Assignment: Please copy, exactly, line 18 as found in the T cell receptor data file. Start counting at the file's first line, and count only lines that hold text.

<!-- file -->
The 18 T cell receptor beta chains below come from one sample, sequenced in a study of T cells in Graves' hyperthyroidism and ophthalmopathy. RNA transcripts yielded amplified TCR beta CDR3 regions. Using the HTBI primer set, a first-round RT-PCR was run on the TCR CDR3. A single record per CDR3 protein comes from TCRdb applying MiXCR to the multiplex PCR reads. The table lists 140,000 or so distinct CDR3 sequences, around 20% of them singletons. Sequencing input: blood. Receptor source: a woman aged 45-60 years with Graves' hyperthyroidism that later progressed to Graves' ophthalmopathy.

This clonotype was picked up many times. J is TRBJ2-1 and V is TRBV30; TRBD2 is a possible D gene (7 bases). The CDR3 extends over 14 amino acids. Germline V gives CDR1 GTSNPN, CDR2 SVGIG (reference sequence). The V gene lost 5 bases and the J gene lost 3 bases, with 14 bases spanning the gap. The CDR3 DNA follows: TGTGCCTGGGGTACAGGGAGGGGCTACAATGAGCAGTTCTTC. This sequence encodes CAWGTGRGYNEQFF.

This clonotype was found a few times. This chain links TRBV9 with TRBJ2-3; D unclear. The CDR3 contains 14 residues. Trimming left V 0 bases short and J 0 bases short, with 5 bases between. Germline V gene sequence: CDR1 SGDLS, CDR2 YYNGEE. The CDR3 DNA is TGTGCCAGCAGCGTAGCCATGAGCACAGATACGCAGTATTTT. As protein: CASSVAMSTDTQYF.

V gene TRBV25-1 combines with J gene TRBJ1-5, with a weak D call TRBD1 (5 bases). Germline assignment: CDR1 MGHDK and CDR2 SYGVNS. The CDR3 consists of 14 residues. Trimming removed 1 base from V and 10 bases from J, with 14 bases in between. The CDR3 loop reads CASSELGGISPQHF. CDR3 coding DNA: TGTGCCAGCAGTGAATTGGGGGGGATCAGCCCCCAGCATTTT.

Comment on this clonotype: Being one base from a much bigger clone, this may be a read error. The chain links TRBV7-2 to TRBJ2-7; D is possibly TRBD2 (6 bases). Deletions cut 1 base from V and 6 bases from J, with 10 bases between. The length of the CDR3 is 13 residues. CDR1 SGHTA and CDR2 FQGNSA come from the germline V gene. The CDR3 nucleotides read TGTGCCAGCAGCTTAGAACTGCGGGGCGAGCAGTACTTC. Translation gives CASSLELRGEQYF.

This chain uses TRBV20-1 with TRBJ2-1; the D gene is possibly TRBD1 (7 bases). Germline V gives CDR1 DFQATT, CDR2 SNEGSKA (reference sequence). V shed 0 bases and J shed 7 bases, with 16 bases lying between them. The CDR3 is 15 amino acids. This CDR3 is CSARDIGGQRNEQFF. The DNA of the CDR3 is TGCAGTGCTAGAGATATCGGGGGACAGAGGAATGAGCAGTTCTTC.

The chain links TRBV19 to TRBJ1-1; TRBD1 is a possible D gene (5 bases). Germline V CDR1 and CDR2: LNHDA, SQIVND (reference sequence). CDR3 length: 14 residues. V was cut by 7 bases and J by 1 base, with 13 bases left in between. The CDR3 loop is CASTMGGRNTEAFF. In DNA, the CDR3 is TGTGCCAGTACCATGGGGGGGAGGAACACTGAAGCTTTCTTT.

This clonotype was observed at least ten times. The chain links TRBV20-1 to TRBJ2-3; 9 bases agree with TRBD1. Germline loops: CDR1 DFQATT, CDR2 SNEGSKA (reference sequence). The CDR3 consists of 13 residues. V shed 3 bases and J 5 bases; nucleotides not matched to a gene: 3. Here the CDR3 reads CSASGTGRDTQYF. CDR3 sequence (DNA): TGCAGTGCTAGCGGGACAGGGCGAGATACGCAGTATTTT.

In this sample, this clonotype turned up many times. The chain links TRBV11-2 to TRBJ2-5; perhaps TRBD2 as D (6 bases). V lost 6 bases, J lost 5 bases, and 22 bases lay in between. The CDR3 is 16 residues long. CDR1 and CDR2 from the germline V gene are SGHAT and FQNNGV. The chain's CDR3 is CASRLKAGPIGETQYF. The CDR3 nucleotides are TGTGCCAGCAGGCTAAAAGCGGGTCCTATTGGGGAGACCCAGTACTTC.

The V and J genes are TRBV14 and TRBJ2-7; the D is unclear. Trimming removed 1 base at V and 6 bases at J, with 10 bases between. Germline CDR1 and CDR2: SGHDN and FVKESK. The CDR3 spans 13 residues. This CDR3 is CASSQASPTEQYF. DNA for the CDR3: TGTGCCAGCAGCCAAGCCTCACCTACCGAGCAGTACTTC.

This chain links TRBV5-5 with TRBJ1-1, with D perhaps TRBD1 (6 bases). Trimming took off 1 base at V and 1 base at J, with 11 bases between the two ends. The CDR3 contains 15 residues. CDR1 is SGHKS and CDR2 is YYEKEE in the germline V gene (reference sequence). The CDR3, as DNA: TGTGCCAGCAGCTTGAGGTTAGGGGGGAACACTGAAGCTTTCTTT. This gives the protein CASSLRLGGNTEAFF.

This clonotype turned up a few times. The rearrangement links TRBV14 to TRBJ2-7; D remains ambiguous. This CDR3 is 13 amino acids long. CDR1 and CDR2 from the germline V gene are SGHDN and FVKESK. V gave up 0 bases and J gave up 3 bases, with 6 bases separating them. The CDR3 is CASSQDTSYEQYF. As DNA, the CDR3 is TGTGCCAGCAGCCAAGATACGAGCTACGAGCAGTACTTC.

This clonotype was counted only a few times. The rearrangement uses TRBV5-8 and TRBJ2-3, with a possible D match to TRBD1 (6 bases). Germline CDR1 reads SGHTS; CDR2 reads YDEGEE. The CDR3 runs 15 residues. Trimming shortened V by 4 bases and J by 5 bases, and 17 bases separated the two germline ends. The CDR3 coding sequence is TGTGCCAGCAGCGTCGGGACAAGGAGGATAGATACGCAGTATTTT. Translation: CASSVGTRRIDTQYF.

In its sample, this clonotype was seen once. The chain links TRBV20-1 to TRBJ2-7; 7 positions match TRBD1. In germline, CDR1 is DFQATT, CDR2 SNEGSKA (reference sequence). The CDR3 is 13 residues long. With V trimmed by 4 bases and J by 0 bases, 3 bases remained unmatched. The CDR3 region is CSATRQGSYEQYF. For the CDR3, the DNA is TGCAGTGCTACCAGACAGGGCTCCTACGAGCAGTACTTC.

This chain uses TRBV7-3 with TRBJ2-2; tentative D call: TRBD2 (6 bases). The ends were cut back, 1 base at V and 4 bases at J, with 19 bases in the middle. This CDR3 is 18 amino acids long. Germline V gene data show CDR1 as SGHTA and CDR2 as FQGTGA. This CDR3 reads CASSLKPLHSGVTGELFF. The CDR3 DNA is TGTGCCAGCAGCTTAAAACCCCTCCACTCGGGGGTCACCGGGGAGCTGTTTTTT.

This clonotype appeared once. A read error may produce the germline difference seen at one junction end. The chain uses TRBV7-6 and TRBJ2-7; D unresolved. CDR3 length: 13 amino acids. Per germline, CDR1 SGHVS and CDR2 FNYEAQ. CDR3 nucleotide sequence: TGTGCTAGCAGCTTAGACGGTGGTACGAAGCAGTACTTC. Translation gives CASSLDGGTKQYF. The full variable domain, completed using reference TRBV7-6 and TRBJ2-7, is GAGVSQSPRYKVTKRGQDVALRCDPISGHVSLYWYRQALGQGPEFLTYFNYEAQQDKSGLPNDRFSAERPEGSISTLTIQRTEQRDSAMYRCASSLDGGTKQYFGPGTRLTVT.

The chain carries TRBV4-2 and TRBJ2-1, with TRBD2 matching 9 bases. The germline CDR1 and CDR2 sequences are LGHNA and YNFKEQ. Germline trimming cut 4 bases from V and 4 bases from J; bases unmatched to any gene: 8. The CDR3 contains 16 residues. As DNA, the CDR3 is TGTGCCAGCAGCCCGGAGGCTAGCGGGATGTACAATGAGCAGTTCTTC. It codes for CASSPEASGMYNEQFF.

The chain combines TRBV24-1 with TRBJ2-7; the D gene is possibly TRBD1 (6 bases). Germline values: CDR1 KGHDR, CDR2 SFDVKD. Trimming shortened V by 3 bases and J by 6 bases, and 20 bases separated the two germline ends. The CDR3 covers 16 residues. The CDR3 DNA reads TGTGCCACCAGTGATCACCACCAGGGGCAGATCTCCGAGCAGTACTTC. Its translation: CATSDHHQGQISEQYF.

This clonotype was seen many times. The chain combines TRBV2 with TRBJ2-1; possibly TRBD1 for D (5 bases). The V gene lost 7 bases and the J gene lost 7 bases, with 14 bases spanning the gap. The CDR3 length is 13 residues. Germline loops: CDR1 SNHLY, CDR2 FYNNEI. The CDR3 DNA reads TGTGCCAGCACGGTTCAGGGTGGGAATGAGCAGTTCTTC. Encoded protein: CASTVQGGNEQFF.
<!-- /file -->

The chain combines TRBV24-1 with TRBJ2-7; the D gene is possibly TRBD1 (6 bases). Germline values: CDR1 KGHDR, CDR2 SFDVKD. Trimming shortened V by 3 bases and J by 6 bases, and 20 bases separated the two germline ends. The CDR3 covers 16 residues. The CDR3 DNA reads TGTGCCACCAGTGATCACCACCAGGGGCAGATCTCCGAGCAGTACTTC. Its translation: CATSDHHQGQISEQYF.